I offer congratulations to Mary Cheney and Heather Poe on the birth of their son, Samuel David Cheney. Mary and Heather are lucky to have such a beautiful boy. Have a look at his picture with his lucky grandparents. Is it me or don't these pictures typically include the parents? Hmmm. Perhaps I digress. He's a healthy, beautiful and lucky boy. As Mary said back in February, Samuel is a blessing from God.
Like all new parents, Heather and Mary are no doubt a bit insecure about their parenting skills. Now, I certainly can't allay all of their fears and in fact as parents of three kids, my partner and I have worrying down to a science. But there is some solid research out there that should comfort them. A study done a few years back by Dr. Ellen Perrin, professor of pediatrics at Tufts, tells us that we gay and lesbian parents are not doing such a bad job. In fact, the headline of the study reads: "Kids of Same-Sex Parents Do Fine."
There's only one problem at our house: my children did not get this memo.
Dr. Perrin concludes that my kids "actually have some advantages over other family structures." The study found no differences in intelligence, type and prevalence of psychiatric disorders, self-esteem, well-being and peer relationships and that children of gay and lesbian parents "did better in discipline, self-esteem and had less psychosocial difficulties at home and at school." What great news! I can't wait to tell my kids.
I'll start with my teenager. "Scout," I'll say, "you are just fine!" We can now look back fondly on the time that Sarah thought we were so poorly equipped to be parents that she called 911 on us. Back then we thought that was very bad. But thanks to Dr. Perrin, the three of us can remember that day and smile, knowing that this was the action of an especially well adjusted teenager.
After we finish rejoicing in Scout's well being, we can move on to her younger sister Kit. When she was two, Kit spent a great deal of time in our Grand Caravan. Not because we drove a lot. She just liked being in the car. She especially liked packing things into it. Anything. Everything. All in huge plastic garbage bags. She used her stroller as a wheelbarrow to transport everything from dolls to dice to plastic silverware in these bags. She'd push this stroller, piled twice as high as she was, through the garage and out to the car where she would spend hours packing it up. Back then this behavior troubled us. She's unhappy here, we thought. It's so obvious that she wants to leave. But now, thanks to Dr. Perrin, we know differently. She must have been nesting!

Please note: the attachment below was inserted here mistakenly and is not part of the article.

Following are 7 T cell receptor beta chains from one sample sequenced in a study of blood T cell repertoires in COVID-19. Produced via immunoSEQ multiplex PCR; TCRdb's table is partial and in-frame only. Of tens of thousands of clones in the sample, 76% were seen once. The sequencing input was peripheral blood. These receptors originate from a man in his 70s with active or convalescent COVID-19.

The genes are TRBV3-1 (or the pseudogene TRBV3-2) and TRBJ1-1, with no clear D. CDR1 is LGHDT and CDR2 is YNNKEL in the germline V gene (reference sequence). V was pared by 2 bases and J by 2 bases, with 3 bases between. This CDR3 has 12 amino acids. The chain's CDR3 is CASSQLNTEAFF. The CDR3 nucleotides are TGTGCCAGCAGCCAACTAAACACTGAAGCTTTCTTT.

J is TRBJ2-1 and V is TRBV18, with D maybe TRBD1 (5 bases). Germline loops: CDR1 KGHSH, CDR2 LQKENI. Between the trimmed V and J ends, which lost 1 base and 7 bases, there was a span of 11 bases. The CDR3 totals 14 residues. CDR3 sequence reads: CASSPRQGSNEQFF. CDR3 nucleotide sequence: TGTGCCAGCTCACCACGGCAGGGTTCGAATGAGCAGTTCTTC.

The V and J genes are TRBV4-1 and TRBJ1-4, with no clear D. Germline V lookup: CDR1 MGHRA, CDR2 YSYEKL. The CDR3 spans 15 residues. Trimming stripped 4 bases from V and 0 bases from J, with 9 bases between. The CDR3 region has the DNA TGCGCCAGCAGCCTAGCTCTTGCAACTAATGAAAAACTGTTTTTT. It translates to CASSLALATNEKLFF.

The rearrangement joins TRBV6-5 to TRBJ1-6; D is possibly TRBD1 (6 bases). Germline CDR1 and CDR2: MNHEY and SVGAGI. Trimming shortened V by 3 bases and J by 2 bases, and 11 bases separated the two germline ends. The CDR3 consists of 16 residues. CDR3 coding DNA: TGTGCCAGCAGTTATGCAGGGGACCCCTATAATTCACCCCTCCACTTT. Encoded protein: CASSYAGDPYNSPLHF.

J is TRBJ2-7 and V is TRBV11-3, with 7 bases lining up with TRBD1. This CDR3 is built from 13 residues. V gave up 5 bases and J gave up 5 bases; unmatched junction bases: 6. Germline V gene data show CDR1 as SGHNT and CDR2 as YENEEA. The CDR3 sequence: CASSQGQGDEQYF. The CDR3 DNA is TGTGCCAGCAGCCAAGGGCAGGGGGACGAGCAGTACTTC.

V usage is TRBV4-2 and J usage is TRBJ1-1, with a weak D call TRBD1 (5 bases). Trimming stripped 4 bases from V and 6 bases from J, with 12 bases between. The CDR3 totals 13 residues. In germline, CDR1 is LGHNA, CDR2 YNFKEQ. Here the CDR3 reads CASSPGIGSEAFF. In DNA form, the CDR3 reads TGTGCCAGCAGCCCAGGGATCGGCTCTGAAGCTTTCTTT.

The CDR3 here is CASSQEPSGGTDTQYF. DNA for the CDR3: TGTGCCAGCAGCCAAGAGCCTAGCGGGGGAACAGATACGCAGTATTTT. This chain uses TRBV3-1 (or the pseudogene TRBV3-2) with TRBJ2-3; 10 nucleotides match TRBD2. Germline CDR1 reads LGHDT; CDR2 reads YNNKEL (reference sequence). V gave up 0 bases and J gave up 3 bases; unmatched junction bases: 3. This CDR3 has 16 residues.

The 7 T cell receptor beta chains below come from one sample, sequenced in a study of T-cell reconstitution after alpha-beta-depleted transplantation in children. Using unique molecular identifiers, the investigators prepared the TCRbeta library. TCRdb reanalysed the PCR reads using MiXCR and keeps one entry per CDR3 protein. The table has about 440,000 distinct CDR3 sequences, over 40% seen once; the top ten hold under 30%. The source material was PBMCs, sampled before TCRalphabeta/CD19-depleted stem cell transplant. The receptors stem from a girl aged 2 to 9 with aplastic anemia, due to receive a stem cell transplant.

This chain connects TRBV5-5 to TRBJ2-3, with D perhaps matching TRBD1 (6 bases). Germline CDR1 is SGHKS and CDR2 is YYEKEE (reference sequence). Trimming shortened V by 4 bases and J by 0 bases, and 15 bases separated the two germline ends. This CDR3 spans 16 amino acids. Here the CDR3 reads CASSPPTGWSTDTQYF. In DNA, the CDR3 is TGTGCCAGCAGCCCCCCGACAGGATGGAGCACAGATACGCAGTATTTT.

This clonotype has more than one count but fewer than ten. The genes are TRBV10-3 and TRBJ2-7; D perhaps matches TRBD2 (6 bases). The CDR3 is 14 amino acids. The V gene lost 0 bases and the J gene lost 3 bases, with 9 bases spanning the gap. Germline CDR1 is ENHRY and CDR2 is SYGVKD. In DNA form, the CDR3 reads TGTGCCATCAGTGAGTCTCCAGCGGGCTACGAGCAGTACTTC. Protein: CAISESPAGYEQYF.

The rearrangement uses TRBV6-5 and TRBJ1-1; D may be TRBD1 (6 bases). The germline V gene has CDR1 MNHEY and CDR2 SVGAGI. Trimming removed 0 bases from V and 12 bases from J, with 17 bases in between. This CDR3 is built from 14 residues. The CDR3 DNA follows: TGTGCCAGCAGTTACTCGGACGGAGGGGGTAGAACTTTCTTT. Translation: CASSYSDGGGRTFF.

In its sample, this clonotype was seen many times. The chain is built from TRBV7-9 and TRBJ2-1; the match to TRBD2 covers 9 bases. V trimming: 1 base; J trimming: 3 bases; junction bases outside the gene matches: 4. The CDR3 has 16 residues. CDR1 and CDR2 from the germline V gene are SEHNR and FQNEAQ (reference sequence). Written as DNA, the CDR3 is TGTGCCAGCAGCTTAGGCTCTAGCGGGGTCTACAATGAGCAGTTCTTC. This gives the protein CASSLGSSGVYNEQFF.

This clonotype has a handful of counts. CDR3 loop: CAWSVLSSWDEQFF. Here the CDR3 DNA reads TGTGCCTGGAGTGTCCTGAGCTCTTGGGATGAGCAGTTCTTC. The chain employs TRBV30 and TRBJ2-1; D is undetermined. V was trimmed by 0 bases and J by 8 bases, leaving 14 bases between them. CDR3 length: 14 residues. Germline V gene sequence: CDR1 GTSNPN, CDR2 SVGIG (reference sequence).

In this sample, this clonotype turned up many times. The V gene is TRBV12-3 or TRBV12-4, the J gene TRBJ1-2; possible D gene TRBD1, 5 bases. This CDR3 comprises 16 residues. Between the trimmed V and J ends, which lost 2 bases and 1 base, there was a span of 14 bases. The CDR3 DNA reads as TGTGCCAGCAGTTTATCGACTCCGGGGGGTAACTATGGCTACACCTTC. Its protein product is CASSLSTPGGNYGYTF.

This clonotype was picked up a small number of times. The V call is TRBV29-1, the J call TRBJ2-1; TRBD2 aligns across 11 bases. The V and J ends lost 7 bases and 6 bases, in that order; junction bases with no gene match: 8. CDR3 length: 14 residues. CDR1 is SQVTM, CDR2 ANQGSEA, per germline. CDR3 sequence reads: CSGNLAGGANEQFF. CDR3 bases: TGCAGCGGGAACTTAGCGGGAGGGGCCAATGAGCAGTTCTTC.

Next, we'll turn our attention to Kit's twin brother Ben. For years, Ben has had a large brown stuffed bear in his room. It's big, a bit chubby and adorable. Not unlike Ben. Ben racked his brain for a name and landed on the imaginative "Bearie." Several years ago, Ben started to introduce Bearie to people as his brother. Recently, Bearie has taken on more and more human qualities. He needs naps and hugs. He has favorite foods (currently, meatballs and lasagne are his favorites). Eileen and I have worried that Ben has gone overboard with his meatball-eating stuffed animal. Is it time for therapy? Nope. Dr. Perrin has set our mind at ease.
Last but not least, we'll turn our attention to our own skills as parents. Dr. Perrin says we rock. I can't wait to tell Eileen that lesbian couples share household responsibilities and chores more equitably. I now know that it is completely acceptable that Eileen can't name the assistant teacher in Ben and Kit's classroom. I won't feel bad that I have no clue what size shoe any of my kids wear. It's all good. We are exceptional role models for our kids. And the other night, when I let loose on Eileen over the phone because she had to work late and I had made a really nice dinner, will not make me despair that we are falling into the stereotypes we supposedly defy. I'll just remember that we are people that share chores equitably.
Mary, you have nothing to worry about. Actually I take that back. You both have lots to worry about. Heather will need to worry about how she can be legally connected to her son. You'll need to worry about providing the support he'll need to deal with people who are ignorant and people who should know better. (Note to Mary: your dad works for one of those people) There will be lots to worry about.
But when it comes to whether you are fit to be parents because of your sexual orientation, you should go ahead and cross that off the list. Just like our kids: some days he will make you proud, some days he will give you great joy, some days he will give you great big headaches. Some days he will mean well, some days he will just simply be mean. And the two of you will love him madly and without condition. Because that's what good parents do.
OK, enough writing. Time to go be a great parent. And besides, it's nearly dinnertime. I think I'll make those meatballs Bearie likes so much.
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